One of the most widespread and dramatic styles of folk dance performance throughout much of Europe over the past six centuries has been sword dancing, specifically the linked styles—often called “hilt and point” or “chain” sword dances—which were first reported in the late Middle Ages and are still practiced in a number of countries. In these dance styles, a group of dancers, normally ranging from four or five up to twenty-odd, moves through various figures, minimally lines and circles but often using very complex and demanding movements. The dancers are connected to one another by swords, or sword-like implements of metal or wood, which they usually hold with the hilt in their right hands and the point of the next dancer's sword in their left. The dancers have traditionally been men or boys, often members of a guild or profession, or in rural areas, the men of a parish or district.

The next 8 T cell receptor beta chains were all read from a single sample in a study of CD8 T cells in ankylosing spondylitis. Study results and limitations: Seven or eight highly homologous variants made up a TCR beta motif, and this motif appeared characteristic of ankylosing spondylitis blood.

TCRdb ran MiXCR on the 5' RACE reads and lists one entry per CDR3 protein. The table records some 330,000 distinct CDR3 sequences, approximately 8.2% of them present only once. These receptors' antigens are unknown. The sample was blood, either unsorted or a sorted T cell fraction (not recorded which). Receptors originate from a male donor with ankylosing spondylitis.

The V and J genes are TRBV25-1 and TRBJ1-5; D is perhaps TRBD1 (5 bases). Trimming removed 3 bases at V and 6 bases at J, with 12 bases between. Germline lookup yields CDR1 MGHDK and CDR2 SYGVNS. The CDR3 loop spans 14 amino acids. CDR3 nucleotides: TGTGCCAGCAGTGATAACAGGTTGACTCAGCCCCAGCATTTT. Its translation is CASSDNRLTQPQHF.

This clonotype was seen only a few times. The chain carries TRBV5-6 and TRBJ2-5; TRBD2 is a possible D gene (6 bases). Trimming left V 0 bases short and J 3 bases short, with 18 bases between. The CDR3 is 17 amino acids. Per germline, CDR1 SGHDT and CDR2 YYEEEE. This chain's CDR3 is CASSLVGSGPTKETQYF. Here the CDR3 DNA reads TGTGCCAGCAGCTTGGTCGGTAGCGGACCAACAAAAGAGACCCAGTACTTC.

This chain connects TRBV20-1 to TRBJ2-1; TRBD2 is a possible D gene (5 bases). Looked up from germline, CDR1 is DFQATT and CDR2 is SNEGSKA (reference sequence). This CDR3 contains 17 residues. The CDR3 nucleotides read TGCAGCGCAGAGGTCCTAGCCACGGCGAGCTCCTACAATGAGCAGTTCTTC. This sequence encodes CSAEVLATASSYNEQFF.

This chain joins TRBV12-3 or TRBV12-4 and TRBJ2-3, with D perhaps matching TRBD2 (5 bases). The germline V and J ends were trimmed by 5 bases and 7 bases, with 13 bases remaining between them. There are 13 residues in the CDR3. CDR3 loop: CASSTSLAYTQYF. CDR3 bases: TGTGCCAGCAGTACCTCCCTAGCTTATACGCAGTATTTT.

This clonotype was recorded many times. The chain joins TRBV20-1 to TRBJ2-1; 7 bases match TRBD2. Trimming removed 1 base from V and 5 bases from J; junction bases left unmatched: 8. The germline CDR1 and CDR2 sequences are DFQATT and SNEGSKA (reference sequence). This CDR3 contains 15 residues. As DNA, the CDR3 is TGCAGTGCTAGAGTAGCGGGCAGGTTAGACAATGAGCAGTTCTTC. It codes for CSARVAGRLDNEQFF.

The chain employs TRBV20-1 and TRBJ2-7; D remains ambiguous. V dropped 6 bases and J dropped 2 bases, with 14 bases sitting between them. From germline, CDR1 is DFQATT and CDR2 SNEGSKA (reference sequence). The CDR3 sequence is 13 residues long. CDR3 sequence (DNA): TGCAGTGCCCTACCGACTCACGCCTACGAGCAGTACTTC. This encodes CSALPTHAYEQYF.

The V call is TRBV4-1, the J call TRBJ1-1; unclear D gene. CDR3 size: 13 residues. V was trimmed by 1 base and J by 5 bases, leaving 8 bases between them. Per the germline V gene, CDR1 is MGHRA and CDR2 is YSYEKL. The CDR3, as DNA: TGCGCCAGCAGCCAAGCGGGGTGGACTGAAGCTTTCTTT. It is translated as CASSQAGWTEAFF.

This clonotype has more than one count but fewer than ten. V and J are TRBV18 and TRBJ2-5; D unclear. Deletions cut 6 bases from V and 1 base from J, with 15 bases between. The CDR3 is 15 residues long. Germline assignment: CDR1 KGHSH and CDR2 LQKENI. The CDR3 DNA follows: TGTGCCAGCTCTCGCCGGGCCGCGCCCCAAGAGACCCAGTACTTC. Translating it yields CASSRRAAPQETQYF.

The dances are usually presented in the winter, most often during Carnival time or Shrovetide in much of northern and central Europe, or on Boxing Day or Plough Monday in England. But they might also take place on a local patron saint's feast day or other popular holiday. In Spain and Portugal the dances have been performed at Corpus Christi, in the summer. In many countries they have been presented to entertain royalty, wealthy tourists, folklore collectors, or other distinguished audiences. Particular speeches, songs, or short dramas have sometimes been associated with these dances. It has not been uncommon for a piece of mock combat to take place, perhaps with a fencing scene. A dramatic moment in some dances comes when the swords are locked or laid together. They then can be displayed in a star shape to the audience; used as a platform for a performer to stand on; or placed around a performer's neck, for an “execution”, sometimes followed by a “resurrection.” Nonetheless, the emphasis and originality of this style of dancing lies in the linked movements of the dancers, connected by their swords.